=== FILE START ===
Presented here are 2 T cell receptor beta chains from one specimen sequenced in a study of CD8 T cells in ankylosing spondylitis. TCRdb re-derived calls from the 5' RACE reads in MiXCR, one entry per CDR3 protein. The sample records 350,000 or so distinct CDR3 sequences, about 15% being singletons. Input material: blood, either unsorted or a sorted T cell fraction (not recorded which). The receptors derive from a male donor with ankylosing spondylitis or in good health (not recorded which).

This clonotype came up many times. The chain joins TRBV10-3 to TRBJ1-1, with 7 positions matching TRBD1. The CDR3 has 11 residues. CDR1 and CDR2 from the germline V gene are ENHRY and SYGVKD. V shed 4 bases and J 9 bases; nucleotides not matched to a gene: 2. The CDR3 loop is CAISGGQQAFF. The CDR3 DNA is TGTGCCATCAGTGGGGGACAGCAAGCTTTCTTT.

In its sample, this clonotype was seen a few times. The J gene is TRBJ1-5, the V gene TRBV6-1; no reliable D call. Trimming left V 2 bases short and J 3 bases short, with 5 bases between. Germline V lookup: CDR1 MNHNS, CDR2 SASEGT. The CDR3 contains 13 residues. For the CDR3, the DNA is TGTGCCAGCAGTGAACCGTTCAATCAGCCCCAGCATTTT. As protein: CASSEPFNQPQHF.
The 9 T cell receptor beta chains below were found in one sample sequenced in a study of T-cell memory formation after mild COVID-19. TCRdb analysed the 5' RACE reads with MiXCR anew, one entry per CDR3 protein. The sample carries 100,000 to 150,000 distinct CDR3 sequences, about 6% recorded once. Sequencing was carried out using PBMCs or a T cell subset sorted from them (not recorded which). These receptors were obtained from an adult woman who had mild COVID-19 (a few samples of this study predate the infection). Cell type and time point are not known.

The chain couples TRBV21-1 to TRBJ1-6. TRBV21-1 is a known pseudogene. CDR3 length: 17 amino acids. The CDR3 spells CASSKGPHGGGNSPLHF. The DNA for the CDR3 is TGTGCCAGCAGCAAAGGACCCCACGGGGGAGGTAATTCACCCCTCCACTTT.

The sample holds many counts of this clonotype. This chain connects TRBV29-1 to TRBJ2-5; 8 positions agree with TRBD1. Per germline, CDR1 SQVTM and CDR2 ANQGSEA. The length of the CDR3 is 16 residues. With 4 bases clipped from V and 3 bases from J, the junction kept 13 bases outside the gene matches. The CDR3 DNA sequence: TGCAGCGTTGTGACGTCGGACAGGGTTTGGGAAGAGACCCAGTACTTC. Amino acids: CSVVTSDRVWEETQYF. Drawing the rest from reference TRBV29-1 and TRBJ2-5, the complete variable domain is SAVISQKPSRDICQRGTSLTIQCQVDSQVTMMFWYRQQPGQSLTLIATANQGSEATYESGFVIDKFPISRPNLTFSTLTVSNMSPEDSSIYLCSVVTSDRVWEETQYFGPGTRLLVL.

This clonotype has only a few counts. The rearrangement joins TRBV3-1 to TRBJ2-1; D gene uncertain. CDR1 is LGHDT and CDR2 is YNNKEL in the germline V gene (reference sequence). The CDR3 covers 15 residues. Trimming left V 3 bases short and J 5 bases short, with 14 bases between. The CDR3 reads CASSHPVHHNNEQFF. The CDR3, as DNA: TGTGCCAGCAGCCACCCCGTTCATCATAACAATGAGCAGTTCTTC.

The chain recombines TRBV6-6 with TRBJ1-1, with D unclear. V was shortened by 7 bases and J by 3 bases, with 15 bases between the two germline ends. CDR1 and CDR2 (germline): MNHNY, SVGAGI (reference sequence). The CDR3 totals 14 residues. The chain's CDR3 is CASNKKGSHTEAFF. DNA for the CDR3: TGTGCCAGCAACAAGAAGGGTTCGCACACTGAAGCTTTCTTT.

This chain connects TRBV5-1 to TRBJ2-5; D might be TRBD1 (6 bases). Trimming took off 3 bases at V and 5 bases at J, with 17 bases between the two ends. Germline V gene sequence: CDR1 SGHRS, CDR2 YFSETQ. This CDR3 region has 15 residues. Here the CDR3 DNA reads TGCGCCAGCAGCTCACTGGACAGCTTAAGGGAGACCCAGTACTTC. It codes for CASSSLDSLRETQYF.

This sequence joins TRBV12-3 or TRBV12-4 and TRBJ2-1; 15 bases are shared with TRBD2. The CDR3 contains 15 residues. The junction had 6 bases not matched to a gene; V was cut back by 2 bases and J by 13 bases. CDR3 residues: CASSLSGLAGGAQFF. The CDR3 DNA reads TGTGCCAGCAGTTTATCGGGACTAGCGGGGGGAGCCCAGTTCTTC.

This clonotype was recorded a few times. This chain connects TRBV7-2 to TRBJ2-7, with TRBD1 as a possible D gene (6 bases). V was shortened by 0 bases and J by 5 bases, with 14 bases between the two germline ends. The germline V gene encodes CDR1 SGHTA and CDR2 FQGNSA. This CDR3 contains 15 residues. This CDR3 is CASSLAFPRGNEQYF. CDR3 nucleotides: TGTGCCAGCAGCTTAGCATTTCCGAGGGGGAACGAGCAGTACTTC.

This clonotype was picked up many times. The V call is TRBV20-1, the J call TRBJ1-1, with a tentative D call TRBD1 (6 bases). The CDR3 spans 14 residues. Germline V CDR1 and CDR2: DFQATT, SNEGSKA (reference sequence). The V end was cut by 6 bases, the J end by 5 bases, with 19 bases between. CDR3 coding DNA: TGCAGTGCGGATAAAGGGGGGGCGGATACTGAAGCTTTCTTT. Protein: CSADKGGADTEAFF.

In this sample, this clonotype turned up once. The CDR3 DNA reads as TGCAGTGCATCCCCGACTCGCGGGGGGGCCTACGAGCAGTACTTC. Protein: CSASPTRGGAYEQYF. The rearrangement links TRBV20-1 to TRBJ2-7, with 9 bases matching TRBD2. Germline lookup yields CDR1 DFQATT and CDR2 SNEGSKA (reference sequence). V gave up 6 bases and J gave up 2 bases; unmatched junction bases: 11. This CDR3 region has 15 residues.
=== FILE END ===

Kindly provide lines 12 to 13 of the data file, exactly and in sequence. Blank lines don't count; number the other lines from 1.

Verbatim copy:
This clonotype was picked up many times. The V call is TRBV20-1, the J call TRBJ1-1, with a tentative D call TRBD1 (6 bases). The CDR3 spans 14 residues. Germline V CDR1 and CDR2: DFQATT, SNEGSKA (reference sequence). The V end was cut by 6 bases, the J end by 5 bases, with 19 bases between. CDR3 coding DNA: TGCAGTGCGGATAAAGGGGGGGCGGATACTGAAGCTTTCTTT. Protein: CSADKGGADTEAFF.

In this sample, this clonotype turned up once. The CDR3 DNA reads as TGCAGTGCATCCCCGACTCGCGGGGGGGCCTACGAGCAGTACTTC. Protein: CSASPTRGGAYEQYF. The rearrangement links TRBV20-1 to TRBJ2-7, with 9 bases matching TRBD2. Germline lookup yields CDR1 DFQATT and CDR2 SNEGSKA (reference sequence). V gave up 6 bases and J gave up 2 bases; unmatched junction bases: 11. This CDR3 region has 15 residues.